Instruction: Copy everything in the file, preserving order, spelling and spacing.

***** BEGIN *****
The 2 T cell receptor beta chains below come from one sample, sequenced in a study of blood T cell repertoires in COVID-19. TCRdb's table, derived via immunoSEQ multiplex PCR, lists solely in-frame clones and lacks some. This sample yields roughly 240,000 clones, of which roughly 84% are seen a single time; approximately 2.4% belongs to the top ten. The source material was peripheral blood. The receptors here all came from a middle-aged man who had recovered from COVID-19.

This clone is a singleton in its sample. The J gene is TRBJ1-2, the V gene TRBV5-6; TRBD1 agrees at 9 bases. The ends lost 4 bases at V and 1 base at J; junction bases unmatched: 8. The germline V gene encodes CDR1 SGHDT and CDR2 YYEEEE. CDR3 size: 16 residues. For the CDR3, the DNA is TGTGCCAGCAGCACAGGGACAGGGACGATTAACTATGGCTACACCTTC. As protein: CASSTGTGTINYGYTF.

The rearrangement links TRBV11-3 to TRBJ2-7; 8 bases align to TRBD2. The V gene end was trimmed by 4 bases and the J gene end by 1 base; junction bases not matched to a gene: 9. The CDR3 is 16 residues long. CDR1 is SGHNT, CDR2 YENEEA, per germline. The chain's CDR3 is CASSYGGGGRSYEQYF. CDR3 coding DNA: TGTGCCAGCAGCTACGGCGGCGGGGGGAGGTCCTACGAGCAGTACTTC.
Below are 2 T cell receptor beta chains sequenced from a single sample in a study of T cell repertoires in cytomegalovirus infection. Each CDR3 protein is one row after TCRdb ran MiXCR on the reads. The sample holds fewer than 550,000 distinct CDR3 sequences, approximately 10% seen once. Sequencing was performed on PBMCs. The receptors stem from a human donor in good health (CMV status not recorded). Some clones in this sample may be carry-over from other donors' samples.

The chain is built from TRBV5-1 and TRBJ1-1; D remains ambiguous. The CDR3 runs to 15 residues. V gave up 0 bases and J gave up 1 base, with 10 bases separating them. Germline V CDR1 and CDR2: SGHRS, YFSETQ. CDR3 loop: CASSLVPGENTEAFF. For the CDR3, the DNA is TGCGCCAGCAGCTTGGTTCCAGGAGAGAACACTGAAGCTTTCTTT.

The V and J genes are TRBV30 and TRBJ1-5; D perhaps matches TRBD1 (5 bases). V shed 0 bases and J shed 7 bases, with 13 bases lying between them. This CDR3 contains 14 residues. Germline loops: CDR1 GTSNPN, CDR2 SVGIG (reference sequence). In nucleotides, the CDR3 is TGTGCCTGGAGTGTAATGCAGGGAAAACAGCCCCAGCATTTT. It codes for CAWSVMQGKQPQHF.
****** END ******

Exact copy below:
The 2 T cell receptor beta chains below come from one sample, sequenced in a study of blood T cell repertoires in COVID-19. TCRdb's table, derived via immunoSEQ multiplex PCR, lists solely in-frame clones and lacks some. This sample yields roughly 240,000 clones, of which roughly 84% are seen a single time; approximately 2.4% belongs to the top ten. The source material was peripheral blood. The receptors here all came from a middle-aged man who had recovered from COVID-19.

This clone is a singleton in its sample. The J gene is TRBJ1-2, the V gene TRBV5-6; TRBD1 agrees at 9 bases. The ends lost 4 bases at V and 1 base at J; junction bases unmatched: 8. The germline V gene encodes CDR1 SGHDT and CDR2 YYEEEE. CDR3 size: 16 residues. For the CDR3, the DNA is TGTGCCAGCAGCACAGGGACAGGGACGATTAACTATGGCTACACCTTC. As protein: CASSTGTGTINYGYTF.

The rearrangement links TRBV11-3 to TRBJ2-7; 8 bases align to TRBD2. The V gene end was trimmed by 4 bases and the J gene end by 1 base; junction bases not matched to a gene: 9. The CDR3 is 16 residues long. CDR1 is SGHNT, CDR2 YENEEA, per germline. The chain's CDR3 is CASSYGGGGRSYEQYF. CDR3 coding DNA: TGTGCCAGCAGCTACGGCGGCGGGGGGAGGTCCTACGAGCAGTACTTC.
Below are 2 T cell receptor beta chains sequenced from a single sample in a study of T cell repertoires in cytomegalovirus infection. Each CDR3 protein is one row after TCRdb ran MiXCR on the reads. The sample holds fewer than 550,000 distinct CDR3 sequences, approximately 10% seen once. Sequencing was performed on PBMCs. The receptors stem from a human donor in good health (CMV status not recorded). Some clones in this sample may be carry-over from other donors' samples.

The chain is built from TRBV5-1 and TRBJ1-1; D remains ambiguous. The CDR3 runs to 15 residues. V gave up 0 bases and J gave up 1 base, with 10 bases separating them. Germline V CDR1 and CDR2: SGHRS, YFSETQ. CDR3 loop: CASSLVPGENTEAFF. For the CDR3, the DNA is TGCGCCAGCAGCTTGGTTCCAGGAGAGAACACTGAAGCTTTCTTT.

The V and J genes are TRBV30 and TRBJ1-5; D perhaps matches TRBD1 (5 bases). V shed 0 bases and J shed 7 bases, with 13 bases lying between them. This CDR3 contains 14 residues. Germline loops: CDR1 GTSNPN, CDR2 SVGIG (reference sequence). In nucleotides, the CDR3 is TGTGCCTGGAGTGTAATGCAGGGAAAACAGCCCCAGCATTTT. It codes for CAWSVMQGKQPQHF.